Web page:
GAA expected to go ahead with championship under Level 5
Association was not expecting exemption after comments from Leo Varadkar last week
Mayo players before the start of their Allianz League game against Galway on Sunday. Photo: Bryan Keane/Inpho
The GAA will consider the Government announcement of a move to Level 5 Covid restrictions for the next six weeks. The exemption for the football and hurling championships was unexpected given the statements last week by Tánaiste Leo Varadkar, which appeared to rule out Gaelic games being permitted to continue at Level 5.
Although not specifically mentioned in Taoiseach Micheál Martin’s address on Monday night, the elite sports’ exemption was later confirmed by the Minister for Health Stephen Donnelly in an interview with Claire Byrne.
Whereas the GAA had originally been of the view that, in the circumstances, it would not be possible to maintain the intercounty season, the association has also consistently committed itself to following public health guidelines from the National Public Health Emergency Team (Nphet) and the Government.
There was a meeting on Monday evening of the GAA’s Covid Advisory Group to review the situation but there will be no statement from Croke Park until Tuesday.
The likelihood is that the games will proceed after just resuming last weekend with a round of league football matches.
The association did release a fixture list for the coming weekend, which includes the start of the 2020 championship with Leinster and Munster hurling matches on Saturday and Sunday.
The Gaelic Players Association will also convene a meeting in the next 24 hours or so to consider its position. A poll of its members last week indicated that 52 per cent of county players were happy to proceed with the season whereas 24 per cent were not.
A further 24 per cent were prepared to play if implementation of Covid protocols was improved. The ballot also authorised the GPA’s National Executive Committee to make any further decisions on its behalf during the season.
The NEC is believed to have been divided on whether the season should proceed but it is thought more likely to green-light the games than to pull the plug. They are likely to press concerns about testing protocols and that concern was expressed by Louth captain, Bevan Duffy on LMFM on Monday.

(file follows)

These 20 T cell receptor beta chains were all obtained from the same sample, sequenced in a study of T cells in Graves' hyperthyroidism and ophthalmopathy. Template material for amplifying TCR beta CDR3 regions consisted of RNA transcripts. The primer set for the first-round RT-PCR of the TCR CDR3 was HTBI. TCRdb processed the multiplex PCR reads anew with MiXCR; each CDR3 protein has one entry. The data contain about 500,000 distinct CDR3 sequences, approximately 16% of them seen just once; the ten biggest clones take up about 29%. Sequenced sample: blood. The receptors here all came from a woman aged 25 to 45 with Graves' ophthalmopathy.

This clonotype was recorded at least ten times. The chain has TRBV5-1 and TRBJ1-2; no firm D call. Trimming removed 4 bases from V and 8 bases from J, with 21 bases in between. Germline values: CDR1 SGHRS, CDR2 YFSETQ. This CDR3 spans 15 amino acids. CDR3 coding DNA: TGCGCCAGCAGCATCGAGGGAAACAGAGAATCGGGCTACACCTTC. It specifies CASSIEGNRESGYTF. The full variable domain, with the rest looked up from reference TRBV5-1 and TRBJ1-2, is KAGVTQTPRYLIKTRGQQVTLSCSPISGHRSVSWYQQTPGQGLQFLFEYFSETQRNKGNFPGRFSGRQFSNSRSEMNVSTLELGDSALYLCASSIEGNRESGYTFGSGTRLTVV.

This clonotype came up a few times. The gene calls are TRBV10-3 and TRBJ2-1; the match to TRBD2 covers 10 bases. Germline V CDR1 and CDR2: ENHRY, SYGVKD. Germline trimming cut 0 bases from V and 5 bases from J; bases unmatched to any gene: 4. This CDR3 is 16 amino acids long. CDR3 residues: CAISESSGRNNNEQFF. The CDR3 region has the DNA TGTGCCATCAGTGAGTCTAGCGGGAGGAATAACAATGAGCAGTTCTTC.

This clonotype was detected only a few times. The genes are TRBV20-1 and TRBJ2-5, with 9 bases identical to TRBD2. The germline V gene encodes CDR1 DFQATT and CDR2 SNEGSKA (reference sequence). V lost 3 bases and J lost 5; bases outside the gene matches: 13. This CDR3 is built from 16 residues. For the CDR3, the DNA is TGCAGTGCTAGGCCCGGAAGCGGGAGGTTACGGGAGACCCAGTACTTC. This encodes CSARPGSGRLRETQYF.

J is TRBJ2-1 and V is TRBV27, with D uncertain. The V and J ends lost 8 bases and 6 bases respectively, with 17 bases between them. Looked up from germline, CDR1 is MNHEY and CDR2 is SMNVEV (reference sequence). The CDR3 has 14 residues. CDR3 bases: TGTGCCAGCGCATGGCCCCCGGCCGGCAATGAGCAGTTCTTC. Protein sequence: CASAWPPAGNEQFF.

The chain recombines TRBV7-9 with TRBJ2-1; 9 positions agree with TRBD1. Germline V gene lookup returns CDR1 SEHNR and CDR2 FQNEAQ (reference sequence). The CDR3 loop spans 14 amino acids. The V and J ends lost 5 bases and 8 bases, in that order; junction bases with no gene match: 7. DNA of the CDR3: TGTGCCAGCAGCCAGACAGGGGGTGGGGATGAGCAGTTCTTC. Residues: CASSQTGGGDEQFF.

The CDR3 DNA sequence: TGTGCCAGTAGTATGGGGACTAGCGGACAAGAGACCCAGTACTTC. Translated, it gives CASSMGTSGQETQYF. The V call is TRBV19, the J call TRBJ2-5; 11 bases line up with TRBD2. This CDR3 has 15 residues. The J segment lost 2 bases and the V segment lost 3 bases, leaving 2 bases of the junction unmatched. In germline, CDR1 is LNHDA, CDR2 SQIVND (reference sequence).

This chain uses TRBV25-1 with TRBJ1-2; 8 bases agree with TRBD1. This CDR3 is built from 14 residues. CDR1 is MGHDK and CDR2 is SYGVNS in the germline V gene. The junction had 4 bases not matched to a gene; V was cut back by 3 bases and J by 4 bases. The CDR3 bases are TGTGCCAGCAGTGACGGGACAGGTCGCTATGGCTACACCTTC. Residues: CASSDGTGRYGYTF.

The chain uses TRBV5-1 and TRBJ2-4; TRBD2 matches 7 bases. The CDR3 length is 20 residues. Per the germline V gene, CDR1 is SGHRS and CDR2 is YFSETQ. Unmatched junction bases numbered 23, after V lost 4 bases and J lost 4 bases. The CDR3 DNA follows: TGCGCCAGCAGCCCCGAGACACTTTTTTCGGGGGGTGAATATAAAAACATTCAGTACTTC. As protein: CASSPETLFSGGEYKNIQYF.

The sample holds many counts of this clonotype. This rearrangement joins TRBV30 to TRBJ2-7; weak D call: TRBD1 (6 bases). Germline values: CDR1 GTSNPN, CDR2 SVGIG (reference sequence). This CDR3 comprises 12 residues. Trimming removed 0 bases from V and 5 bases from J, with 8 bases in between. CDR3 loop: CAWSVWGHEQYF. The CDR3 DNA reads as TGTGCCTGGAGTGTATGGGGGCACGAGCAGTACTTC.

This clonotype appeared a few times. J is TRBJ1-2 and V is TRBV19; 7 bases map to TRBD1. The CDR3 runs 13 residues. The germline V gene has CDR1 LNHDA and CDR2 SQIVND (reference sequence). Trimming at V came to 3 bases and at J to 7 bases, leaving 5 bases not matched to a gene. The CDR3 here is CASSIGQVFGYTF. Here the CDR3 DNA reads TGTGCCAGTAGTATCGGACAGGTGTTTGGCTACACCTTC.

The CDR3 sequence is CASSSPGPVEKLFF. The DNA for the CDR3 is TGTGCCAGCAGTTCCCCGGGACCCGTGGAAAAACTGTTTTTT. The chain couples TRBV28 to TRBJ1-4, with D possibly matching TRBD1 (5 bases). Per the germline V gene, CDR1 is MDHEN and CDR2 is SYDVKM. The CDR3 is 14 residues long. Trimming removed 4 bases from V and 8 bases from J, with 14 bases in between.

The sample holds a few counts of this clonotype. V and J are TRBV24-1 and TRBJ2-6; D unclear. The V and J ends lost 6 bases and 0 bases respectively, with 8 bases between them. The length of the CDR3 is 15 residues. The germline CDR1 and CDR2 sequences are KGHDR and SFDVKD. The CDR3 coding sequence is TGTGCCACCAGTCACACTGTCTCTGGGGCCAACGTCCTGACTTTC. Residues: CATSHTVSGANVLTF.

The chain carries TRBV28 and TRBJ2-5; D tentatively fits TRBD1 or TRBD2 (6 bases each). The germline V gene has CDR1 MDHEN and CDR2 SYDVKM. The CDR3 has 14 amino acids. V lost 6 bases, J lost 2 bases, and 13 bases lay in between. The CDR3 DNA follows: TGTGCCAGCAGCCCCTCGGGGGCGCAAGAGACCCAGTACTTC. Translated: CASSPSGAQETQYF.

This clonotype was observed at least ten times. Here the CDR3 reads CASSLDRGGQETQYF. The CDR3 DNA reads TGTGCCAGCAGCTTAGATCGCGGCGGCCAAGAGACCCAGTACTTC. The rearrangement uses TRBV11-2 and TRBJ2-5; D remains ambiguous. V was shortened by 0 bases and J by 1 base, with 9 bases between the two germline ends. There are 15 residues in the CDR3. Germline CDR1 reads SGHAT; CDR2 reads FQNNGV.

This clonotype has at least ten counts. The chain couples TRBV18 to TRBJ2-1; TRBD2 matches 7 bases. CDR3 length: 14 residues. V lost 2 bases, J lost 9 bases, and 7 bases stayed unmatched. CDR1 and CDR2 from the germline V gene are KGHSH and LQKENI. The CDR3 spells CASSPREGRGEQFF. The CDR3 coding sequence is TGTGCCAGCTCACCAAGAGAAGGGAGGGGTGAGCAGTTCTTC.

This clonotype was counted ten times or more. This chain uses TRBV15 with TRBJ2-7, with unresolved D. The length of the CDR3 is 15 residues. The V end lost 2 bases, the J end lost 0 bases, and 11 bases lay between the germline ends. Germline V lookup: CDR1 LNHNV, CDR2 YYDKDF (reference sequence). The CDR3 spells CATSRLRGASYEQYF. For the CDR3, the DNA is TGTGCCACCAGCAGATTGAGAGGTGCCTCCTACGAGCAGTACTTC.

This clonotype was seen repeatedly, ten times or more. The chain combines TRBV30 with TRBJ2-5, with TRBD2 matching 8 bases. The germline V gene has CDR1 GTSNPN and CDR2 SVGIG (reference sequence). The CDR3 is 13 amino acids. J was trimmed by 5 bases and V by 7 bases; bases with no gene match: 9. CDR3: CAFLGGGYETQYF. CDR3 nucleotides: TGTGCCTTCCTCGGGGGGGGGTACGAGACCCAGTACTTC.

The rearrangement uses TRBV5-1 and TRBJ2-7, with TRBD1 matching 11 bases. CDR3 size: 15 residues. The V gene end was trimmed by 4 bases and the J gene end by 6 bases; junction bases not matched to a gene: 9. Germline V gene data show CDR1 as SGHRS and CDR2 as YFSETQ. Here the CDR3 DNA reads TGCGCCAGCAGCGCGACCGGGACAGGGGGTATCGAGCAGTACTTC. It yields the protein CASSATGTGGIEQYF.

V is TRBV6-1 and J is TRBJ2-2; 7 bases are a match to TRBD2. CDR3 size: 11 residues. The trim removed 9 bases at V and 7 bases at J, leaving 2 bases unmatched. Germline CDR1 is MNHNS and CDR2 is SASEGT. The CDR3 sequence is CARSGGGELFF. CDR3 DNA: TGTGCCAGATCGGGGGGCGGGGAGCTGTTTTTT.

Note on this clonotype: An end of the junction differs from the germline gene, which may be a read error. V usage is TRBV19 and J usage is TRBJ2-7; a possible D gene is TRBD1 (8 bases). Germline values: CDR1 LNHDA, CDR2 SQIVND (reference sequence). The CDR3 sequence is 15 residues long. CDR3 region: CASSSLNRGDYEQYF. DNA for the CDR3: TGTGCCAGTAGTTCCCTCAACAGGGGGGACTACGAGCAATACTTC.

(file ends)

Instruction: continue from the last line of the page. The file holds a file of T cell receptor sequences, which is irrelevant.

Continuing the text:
“The protocols need to be better, without a doubt. There hasn’t been any testing at all, which I can’t get my head around. Surely before the start of the National League campaign every intercounty squad should have been tested. Simple as.
“What if someone tests positive on either of these squads next Tuesday? And there are lads after playing a match here in Páirc Uí Chaoimh and then gone back to their homes and back all over Cork and all over Louth.
“The lack of testing, the zero testing, I just can’t understand it.”
The GAA has emphasised that rapid testing is available for county panels if requested by any team’s medical officer, as was the case in Wexford last week when, after an outbreak among some club footballers, both the county panels were tested, with two positives being discovered among the hurlers.
The association has, however, drawn the distinction between responding to concerns in a county and routinely screening all players, as is the protocol within professional sports set-ups.
Professor Mary Horgan, an expert in infectious diseases and a member of the GAA Covid Advisory Group, earlier in the summer expressed doubts about the effectiveness of general screening.
Pointing out that testing is at its most reliable when someone has symptoms, Prof Horgan also referenced the case of former Essendon AFL player Conor McKenna, from Tyrone, who registered a false positive before two further tests showed as negative.
“I don’t see any benefit in routinely screening as they have done in golf and rugby. I don’t think it’s cost-effective and it may not give you the right answer. If however anyone in a team has a cough or a fever they should get tested and followed up.”